Sir Paul Stephenson said the police should be grateful that people act
People who put themselves in danger to tackle criminals should be celebrated as heroes, the UK's most senior police officer has said.
Metropolitan Police Commissioner Sir Paul Stephenson said such people "make our society worthwhile".
Police should encourage people to intervene, not just allow them to do so, the commissioner added.
London has recently seen three cases in which people have died after intervening in violent situations.
'Bravery and courage'
Speaking at New Scotland Yard, Sir Paul said: "I have worried on occasions that we have got the advice slightly wrong.
"I am not saying to people 'You should feel guilty about not tackling this 18-stone monster'.
"People have to make reasonable judgments, but actively discouraging people from being active citizens seems to me to be wrong.
"Our first response should not be to discourage people from doing it. It should be to applaud their bravery and courage.
"Our first response should be to express gratitude that we have got citizens who would do that thing."
Three people have been killed in London recently after acting in the face of violent situations.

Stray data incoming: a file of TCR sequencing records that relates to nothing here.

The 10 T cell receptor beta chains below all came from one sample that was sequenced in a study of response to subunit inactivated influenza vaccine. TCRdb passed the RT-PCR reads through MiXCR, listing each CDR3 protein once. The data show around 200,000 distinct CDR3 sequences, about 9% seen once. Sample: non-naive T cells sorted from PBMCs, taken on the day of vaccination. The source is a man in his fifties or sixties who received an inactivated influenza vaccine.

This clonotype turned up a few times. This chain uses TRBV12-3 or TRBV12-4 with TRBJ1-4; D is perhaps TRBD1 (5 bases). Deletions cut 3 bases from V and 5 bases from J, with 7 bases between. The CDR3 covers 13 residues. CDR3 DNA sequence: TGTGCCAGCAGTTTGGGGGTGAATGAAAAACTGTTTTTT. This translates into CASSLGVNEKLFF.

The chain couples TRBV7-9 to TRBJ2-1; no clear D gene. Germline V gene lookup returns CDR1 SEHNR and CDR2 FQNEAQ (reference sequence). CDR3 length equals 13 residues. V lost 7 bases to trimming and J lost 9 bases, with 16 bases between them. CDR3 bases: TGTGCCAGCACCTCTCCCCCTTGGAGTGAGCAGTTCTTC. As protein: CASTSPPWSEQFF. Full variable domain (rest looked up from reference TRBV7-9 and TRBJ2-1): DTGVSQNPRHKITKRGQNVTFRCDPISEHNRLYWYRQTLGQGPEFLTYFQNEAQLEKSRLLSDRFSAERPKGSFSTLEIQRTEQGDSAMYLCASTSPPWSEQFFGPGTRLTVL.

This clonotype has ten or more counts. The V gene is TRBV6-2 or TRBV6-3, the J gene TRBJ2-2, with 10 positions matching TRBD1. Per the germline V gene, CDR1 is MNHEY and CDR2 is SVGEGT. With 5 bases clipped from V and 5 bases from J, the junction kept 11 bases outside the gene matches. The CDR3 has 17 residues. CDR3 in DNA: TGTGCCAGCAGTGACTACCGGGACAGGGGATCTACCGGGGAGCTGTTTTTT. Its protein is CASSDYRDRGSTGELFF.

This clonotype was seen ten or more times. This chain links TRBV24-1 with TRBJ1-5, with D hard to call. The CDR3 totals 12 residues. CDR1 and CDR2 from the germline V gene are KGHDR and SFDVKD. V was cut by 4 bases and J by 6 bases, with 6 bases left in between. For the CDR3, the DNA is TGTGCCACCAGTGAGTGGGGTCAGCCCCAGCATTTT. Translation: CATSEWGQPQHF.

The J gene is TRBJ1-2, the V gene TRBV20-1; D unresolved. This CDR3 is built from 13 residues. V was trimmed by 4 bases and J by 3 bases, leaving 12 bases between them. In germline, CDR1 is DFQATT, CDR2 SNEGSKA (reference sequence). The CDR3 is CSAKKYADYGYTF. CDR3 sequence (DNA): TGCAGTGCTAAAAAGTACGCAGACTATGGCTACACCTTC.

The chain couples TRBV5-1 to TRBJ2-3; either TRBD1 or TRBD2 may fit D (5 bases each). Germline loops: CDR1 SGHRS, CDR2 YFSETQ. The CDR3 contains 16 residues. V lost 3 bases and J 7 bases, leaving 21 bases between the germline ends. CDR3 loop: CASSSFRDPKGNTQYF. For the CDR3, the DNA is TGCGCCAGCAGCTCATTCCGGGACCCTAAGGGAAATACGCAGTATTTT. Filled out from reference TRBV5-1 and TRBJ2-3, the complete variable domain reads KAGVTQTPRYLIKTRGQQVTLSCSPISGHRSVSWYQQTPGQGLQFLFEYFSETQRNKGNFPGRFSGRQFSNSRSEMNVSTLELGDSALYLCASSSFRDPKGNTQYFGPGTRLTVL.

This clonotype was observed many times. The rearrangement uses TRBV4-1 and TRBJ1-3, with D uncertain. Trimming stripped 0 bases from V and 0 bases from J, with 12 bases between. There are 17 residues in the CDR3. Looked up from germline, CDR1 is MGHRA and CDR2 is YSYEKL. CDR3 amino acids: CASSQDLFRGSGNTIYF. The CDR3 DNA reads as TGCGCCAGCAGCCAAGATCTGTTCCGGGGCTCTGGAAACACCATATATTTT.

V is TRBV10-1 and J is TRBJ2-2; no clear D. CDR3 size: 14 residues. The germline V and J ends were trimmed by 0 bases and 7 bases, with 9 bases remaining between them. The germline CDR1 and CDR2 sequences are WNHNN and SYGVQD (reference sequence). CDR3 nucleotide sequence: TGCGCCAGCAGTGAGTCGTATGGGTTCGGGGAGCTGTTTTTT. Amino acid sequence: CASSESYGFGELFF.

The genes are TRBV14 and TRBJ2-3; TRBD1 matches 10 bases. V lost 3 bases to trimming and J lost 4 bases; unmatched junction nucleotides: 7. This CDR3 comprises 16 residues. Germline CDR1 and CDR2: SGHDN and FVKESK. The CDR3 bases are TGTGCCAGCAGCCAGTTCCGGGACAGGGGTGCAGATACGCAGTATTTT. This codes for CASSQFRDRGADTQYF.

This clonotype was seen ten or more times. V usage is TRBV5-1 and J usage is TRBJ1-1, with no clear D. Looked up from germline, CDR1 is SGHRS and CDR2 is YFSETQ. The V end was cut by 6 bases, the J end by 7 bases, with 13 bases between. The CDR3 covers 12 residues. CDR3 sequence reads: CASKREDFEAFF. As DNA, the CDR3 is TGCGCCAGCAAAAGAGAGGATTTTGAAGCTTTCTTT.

• Sukhwinder Singh, 31, was stabbed to death after chasing muggers who had snatched a 28-year-old woman's handbag in Barking, east London, on 8 January.
• Frazer Bradshaw, 33, suffered fatal head injuries as he tried to break up a brawl outside a pub in Uxbridge, west London, in the early hours of New Year's Day.
• David Joslin, 23, was fatally injured trying to break up a fight between two groups as he walked past them in Chingford, east London, on 20 December.
Sir Paul said: "We ought to be saying to relatives 'these people are heroes. These are people who make our society worthwhile'."
The commissioner, who said his wife once intervened several years ago when a woman was being abused on a London bus, said he did not want people to have the added burden of waiting to find out if they were going to be prosecuted.
"How do we at the sharp end, the cops, the CPS, put people out of their misery of worrying about these things?" he said.
Three men have been killed while intervening in recent weeks
"Because in the vast majority of occasions people do not have to worry about these things.
"People should not have to worry about making the proper actions, common sense actions, of things we would all support."
Sir Paul's comments came on the day Munir Hussain, who was jailed for permanently injuring an intruder who attacked him and his family, was freed by the Court of Appeal.
Hussain, 53, of High Wycombe, Buckinghamshire, had been sentenced 30 months for grievous bodily harm with intent but that was reduced to 12 months suspended for two years.